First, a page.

"He’s been making so much progress that I admire Sam. Sam didn’t play him for a reason. He cared about him enough to not put him into a situation that failure might be more than we could handle, or he could handle. Frank’s a great kid, I’d be very surprised if he’s not an All-American here by the time he gets done playing. But for him to play on Saturday, and my assessment as well as coach Pittman, it wasn’t the best thing for the kid.”

Bielema seemed to be confused over the chop block penalty called against left tackle Dan Skipper. He said tape showed a cut block, with no other player near him behind the play. Skipper has been executing that block on the backside of plays all season. That clip was sent in to the league office for clarification. It was not a chop block.

On the targeting penalty that resulted in an ejection for linebacker Braylon Mitchell, Bielema said it was a football play and not a direct targeting.

“First, it’s a rule that needs to be there," Bielema said. "We all want to be great in player safety as you guys know. It’s a very big deal to me. That rule was put into place to deter a certain type of behavior. I think as byproduct of that, we all said when that rule went in there’s going to be some natural football plays that unfortunately are going to fall under this category. And I don’t think Braylon Mitchell took off after that quarterback with the intent to target him.

"I know Braylon, and I know the way the play kind of laid out, but when I’m watching that play I don’t know if you could ask him to do any other thing, you know? He’s trying to get to that quarterback as he’s getting ready to throw it.

"The byproduct of that play is we lost contain by our defensive end. We got a flush by Taiwan Johnson up the middle who flushes the quarterback out. The play begins to break down, and there’s other things begin to break down around it. The result was they called him for targeting. It went to the booth. I thought there was a chance it might get thrown out, but obviously it didn’t and he’s all set to go on Saturday. And I think overall we’ll be a better team because of it. I believe the rule has been in place now over two years, right? This is our third year doing it, and it’s the first time I’ve ever lost a player to it. I take a lot of pride in how our guys play, and hopefully we won’t have (a targeting penalty) anytime soon.”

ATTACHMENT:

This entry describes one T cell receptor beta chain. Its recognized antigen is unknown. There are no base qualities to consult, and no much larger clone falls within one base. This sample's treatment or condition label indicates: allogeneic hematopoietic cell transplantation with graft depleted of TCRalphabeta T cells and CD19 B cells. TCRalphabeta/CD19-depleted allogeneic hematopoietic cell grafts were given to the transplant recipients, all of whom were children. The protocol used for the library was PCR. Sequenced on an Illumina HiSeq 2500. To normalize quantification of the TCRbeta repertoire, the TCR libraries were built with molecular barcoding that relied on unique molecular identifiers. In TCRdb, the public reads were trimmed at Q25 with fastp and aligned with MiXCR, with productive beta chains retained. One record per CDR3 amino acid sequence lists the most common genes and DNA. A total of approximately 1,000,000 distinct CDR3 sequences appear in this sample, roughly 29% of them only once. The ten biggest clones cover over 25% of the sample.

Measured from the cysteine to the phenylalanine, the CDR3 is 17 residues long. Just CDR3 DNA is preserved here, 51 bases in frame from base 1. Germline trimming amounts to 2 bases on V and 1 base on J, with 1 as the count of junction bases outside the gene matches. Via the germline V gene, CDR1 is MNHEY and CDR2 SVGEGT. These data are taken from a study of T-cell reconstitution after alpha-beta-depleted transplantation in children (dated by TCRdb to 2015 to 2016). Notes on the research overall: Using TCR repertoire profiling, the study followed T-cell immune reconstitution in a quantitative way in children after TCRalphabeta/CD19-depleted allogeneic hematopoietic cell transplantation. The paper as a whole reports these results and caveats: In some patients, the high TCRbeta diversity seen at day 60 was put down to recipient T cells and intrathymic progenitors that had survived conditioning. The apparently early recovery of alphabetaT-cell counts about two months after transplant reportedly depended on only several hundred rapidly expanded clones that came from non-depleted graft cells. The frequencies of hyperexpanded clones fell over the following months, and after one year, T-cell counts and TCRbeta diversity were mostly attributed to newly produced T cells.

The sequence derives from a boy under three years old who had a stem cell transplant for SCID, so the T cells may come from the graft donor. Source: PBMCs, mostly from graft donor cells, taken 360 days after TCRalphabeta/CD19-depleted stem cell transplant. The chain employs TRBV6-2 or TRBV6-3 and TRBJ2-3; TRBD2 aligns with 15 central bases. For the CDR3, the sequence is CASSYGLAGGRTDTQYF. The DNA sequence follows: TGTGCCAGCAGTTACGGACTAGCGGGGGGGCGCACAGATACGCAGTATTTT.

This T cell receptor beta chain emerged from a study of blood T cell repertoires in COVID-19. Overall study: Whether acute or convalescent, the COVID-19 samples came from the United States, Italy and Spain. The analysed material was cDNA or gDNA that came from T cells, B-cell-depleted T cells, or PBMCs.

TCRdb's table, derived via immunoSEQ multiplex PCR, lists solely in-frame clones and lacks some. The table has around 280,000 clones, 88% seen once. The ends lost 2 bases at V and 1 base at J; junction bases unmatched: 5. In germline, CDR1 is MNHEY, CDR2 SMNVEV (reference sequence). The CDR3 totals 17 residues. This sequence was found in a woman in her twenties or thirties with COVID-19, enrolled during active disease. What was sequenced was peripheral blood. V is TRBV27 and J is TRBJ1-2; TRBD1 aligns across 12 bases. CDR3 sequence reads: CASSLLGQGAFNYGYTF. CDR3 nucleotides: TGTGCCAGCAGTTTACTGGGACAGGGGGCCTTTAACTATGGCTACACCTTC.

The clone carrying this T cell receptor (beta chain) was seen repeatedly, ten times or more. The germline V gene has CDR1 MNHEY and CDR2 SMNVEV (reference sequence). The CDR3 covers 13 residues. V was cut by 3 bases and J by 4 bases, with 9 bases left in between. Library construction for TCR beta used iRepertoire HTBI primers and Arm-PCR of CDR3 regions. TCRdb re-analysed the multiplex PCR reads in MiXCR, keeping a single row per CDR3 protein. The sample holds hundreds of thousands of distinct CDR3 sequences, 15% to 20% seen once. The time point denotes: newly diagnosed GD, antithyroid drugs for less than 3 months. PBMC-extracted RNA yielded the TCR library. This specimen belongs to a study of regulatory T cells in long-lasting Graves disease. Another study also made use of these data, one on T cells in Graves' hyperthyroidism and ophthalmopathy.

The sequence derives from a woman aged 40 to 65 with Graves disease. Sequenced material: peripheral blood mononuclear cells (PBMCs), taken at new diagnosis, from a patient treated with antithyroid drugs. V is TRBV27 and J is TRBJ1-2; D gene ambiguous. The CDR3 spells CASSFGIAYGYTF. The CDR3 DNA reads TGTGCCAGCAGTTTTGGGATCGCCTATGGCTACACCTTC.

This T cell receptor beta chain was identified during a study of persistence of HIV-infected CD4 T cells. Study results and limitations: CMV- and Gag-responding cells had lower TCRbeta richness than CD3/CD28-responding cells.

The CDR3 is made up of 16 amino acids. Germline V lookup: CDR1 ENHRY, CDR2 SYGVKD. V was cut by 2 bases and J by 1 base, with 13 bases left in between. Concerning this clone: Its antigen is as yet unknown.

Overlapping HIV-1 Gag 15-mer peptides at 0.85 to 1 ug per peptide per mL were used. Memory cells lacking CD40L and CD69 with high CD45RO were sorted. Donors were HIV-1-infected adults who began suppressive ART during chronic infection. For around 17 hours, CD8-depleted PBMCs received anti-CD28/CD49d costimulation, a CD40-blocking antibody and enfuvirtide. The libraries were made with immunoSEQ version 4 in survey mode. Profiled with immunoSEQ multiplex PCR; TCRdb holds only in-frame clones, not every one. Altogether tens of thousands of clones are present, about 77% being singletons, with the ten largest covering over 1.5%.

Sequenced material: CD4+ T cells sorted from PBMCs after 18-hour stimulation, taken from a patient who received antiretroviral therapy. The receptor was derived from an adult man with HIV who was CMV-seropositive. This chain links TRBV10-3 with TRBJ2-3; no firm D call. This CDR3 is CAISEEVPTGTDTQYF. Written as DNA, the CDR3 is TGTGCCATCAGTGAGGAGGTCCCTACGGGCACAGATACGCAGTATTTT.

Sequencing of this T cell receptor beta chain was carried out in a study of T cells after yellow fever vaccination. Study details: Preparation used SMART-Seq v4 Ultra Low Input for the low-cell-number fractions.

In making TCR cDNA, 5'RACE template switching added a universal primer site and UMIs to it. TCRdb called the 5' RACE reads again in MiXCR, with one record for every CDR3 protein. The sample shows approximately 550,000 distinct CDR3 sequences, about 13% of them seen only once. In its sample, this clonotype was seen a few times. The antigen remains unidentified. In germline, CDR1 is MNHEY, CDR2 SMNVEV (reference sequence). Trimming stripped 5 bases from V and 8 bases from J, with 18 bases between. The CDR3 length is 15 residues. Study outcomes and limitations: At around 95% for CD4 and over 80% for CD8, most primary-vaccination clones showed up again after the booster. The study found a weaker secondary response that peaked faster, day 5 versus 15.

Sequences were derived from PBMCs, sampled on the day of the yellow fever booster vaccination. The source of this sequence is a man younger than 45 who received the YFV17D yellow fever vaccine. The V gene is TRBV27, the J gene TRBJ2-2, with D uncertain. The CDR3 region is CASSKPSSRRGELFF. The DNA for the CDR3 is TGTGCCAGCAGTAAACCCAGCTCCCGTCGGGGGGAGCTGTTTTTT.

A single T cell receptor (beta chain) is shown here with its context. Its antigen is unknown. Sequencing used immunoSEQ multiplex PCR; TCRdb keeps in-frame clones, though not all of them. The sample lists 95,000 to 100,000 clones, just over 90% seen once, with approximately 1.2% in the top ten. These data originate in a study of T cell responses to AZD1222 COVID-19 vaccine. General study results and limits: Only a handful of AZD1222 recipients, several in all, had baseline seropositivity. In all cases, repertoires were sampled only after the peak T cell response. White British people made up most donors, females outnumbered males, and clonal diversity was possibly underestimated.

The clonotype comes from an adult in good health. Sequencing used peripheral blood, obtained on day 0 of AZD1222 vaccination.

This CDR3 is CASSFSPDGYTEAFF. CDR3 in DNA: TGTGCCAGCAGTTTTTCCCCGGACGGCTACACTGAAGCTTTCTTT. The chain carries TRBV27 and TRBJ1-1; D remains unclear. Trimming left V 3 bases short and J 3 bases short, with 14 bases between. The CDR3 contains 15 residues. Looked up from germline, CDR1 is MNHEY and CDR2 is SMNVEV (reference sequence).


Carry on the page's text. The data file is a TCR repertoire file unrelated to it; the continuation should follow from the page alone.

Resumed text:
Among the positives discussed with continued solid play by the tight end group, coached by second-year assistant Barry Lunney. Bielema praised Lunney, and referenced his father, Barry Lunney, Sr., head coach at Bentonville High School.

“I can’t say enough about Barry Lunney and Jim Chaney for what they’ve done with that position," Bielema said. "Coach Lunney is as detailed, I mean there’s no surprise to me why his dad wins all those games and has been such a great coach over the course of time. Because he has taught his son how to be one heck of a ball coach.

"From detail, I think every one of his players is different. Hunter Henry’s different than A.J. Derby, and Jeremy Sprinkle is different than him and Alex Voelzke is different than him. He’s got a plan for each one of those kids every day; I see it on paper. He writes it down.

"It’s just awesome, and there’s no secret to why those guys have gotten better. A.J. Derby has played tight end for seven games. Every NFL scout that comes in asks about him, and is going to be rewarded. Hunter Henry, I think a little bit because he’s playing over there in Little Rock and that means a lot for him. But he also grew up in Georgia, you know, so he had a little bit of taste for that game and probably played as good a game as he’s played since he’s been here. That involves catching the football, blocking, being engaged in the game plan and fighting his heart out.”